Welcome to the "de Tonti page," of the Natchitoches National Fish Hatchery
"We set off on the 12th [of February] with twelve Taencas, and after a voyage of twelve leagues to the northwest we left our boat and made twenty leagues portage, and on the 17th of February, 1690, came to Natchitoches."
So recorded Henri de Tonti in his account of a journey to find and hopefully rescue Robert de La Salle and the French colony stranded in south Texas.
An Italian citizen but an officer in the French Army, Henri de Tonti, at 28, came to North America with Robert Cavalier de La Salle in 1678. Captain de Tonti had served the previous 10 years in the French Guard Marines. A seasoned veteran of several campaigns in wars with Spain, de Tonti had lost his right arm in battle at Messina, Sicily in 1668. He recovered having the missing arm replaced with and iron appendage of some type. Because of this appendage he was later referred to by the Native Americans as “Bras de Fur” – or “Iron Hand” to the English. He was recognized by the court of Louis XIV whereby he gained the attention of La Salle, who was preparing to lead a second mission of exploration into the western Great Lakes and down the Mississippi to the Gulf of Mexico.
De Tonti's mission was to help La Salle set up trading posts along the Mississippi River to the Gulf of Mexico and negotiate trade in furs and other goods with the Native American nations in the region. La Salle's settlement efforts ended in disaster on the Texas coast and brought de Tonti to the Natchitoches-Caddo village site in his search for French survivors of LaSalle’s lost colony.
That site is the very ground the Natchitoches National Fish Hatchery currently occupies. At the main entrance to the hatchery visitors can see a State Historic Marker which reads:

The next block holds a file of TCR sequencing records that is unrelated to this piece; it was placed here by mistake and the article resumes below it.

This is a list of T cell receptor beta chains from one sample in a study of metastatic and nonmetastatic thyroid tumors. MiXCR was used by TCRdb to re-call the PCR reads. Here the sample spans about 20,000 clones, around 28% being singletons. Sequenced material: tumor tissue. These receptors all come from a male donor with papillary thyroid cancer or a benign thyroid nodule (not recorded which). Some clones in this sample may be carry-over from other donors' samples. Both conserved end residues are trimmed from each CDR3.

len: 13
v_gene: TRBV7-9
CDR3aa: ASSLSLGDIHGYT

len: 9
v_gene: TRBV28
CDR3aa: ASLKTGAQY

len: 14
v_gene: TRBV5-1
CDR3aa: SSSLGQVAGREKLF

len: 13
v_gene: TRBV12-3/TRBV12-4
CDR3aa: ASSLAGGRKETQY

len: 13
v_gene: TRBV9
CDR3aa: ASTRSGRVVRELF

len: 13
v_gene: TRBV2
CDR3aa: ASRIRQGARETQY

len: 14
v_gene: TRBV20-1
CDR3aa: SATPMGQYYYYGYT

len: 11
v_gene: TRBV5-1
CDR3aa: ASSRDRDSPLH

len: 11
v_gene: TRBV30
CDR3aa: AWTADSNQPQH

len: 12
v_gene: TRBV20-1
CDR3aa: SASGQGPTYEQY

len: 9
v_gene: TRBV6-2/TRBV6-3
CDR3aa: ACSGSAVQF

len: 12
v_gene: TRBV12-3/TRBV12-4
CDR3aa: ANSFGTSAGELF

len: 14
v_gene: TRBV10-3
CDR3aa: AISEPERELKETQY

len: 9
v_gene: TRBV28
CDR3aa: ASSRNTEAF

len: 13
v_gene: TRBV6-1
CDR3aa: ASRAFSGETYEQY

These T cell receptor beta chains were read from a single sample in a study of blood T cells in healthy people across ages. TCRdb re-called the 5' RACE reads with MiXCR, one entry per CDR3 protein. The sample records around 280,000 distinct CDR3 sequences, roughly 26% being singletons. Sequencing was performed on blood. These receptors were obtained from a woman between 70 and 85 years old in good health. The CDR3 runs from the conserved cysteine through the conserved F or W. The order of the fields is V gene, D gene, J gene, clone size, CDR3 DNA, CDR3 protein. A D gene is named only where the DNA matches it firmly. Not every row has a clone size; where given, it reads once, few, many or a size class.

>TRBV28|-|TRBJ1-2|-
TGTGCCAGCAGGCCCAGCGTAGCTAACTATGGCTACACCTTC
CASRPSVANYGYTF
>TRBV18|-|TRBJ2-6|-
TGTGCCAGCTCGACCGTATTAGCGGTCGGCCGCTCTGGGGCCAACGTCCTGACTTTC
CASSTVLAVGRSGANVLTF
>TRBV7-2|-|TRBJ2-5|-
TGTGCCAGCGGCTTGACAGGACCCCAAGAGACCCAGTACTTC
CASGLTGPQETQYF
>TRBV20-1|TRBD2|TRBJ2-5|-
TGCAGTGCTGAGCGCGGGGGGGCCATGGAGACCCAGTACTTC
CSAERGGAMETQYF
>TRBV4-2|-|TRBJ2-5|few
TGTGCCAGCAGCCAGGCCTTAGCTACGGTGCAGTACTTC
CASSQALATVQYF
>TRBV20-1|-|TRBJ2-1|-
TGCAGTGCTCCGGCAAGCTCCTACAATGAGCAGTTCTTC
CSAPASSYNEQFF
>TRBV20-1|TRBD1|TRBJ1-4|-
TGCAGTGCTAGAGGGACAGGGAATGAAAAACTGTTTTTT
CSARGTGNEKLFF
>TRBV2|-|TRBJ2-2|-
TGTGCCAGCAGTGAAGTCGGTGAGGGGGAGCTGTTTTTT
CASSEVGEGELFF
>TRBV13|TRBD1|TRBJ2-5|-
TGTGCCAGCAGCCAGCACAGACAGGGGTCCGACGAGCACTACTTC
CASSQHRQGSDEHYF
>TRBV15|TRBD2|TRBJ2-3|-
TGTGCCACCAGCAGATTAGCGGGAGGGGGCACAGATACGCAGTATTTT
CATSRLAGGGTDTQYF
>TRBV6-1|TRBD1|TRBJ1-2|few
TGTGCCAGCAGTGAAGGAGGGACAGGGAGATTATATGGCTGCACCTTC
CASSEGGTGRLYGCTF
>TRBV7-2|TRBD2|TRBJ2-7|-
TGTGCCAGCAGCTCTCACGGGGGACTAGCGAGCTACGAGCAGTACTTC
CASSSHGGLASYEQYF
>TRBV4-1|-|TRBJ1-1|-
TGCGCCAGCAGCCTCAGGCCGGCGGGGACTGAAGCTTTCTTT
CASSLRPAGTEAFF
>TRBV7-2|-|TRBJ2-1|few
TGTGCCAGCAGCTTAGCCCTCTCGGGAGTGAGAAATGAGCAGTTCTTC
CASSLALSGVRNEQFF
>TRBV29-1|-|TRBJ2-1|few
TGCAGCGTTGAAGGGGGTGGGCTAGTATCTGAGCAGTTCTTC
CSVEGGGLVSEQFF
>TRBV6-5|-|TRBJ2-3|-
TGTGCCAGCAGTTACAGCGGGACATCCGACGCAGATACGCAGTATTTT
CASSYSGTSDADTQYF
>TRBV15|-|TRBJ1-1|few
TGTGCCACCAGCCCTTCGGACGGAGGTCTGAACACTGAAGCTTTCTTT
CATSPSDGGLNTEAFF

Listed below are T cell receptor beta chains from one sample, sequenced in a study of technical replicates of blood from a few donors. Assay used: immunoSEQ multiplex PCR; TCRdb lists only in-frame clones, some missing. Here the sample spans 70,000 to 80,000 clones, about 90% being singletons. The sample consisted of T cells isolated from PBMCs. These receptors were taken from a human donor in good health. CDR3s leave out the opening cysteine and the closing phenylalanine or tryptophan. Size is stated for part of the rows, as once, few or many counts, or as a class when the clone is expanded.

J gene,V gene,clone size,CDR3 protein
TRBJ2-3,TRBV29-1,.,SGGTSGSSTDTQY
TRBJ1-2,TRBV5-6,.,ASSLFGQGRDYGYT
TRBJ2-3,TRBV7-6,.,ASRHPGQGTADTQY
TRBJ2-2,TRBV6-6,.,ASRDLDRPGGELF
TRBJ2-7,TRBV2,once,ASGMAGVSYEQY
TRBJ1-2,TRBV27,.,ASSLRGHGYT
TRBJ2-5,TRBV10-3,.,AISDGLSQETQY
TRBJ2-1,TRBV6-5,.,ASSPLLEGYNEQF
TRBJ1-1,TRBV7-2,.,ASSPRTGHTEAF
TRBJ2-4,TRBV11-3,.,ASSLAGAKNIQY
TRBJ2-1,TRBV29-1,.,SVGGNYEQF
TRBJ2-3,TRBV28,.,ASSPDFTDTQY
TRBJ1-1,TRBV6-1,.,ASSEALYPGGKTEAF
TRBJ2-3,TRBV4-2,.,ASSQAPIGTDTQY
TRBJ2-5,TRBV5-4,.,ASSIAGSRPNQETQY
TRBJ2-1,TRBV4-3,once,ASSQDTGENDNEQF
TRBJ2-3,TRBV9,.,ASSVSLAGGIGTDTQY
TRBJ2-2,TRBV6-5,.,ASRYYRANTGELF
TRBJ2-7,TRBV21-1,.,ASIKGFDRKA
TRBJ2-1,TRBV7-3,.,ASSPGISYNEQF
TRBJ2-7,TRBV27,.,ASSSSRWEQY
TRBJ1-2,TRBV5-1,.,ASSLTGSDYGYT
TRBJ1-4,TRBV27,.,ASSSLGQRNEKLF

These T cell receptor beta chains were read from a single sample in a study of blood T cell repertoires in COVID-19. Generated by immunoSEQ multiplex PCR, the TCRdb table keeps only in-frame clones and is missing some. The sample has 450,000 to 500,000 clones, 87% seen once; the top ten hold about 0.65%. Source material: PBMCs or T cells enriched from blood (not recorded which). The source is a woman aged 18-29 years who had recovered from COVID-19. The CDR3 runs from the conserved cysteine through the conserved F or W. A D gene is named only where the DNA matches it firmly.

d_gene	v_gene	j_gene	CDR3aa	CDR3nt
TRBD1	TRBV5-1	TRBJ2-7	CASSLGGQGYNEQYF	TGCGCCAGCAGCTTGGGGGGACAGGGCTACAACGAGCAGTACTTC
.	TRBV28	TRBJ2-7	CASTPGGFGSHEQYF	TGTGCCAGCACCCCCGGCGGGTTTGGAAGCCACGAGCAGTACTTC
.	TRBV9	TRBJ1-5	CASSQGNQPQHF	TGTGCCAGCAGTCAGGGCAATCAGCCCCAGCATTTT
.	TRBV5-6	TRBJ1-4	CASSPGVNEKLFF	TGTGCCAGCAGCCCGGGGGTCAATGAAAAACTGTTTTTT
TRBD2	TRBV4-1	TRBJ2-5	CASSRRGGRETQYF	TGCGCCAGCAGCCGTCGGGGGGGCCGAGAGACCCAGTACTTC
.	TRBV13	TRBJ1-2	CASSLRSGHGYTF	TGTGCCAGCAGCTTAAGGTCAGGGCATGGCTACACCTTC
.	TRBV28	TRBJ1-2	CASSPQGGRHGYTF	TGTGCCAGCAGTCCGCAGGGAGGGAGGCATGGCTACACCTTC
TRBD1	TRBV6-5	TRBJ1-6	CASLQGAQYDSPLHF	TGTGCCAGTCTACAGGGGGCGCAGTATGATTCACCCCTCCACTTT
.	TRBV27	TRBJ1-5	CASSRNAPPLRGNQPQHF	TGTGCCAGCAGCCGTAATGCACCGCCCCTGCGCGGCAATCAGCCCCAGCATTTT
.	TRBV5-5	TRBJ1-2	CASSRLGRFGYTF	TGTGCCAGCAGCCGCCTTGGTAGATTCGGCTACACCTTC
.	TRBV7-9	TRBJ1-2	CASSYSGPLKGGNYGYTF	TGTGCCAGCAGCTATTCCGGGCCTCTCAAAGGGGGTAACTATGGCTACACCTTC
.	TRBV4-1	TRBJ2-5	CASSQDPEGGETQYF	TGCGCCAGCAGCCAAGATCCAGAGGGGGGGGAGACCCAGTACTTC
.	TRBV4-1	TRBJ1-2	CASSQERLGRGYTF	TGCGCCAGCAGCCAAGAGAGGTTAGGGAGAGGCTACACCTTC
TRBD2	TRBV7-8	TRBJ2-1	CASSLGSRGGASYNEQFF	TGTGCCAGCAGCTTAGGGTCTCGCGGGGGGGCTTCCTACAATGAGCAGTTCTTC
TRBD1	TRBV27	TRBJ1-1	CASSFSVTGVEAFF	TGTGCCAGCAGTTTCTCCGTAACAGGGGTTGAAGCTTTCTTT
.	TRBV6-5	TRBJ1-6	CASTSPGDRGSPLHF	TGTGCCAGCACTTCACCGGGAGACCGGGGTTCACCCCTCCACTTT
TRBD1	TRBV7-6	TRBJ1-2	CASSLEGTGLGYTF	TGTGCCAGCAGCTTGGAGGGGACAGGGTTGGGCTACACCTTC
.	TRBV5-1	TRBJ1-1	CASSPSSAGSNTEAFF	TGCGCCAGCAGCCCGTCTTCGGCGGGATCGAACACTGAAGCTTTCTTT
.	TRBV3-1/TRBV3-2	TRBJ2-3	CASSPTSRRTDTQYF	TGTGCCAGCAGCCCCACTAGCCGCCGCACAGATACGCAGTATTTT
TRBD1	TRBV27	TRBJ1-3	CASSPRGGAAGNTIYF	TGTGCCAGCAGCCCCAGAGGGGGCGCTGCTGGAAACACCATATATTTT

On February 17, 1690, Henri de Tonti, a trader and French army officer known as the Iron Hand, arrived in this area to search for La Salle’s lost company. While here he helped arrange a treaty between the Taensa and Natchitoches Indians.
His search for LaSalle eventually ended in the Hasinai-Caddo trading center on the Angelina and San Pedro Creeks of East Texas where today visitors find the Mission Tejas and Caddo Mounds State Parks. He learned any other survivors had perished and further searching was pointless. He found himself alone except for only one Frenchman and a slave of unknown origin. Far inside Spanish Tejas, the Caddoan chiefs provided him 4 horses and guides and he returned to French trade lands on the upper Mississippi.
Tonti continued working in the Mississippi valley called the Territory of Louisiana. From his entry with La Salle until his death in Mobile he was successful as a businessman, frontiersman, soldier, commander, and diplomat between the French and the American Indian nations.
According to the University of South Alabama’s Center for Archaeological Studies, "It was probably his letters to officials in France about the possibilities of English encroachment westward from Virginia and the Carolinas that led King Louis XIV to sponsor Iberville's expeditions and the establishment of Fort Louis de La Louisiane on the Mobile River."
Captain Henri de Tonti died in 1704 of yellow fever in French Mobile in the service of Governor Iberville and France. He was about 54 years of age. At the time of his death he was Iberville's "Ambassador to the Nations,"(Indian nations) for the French. He was truly an American legend -- in his lifetime and today.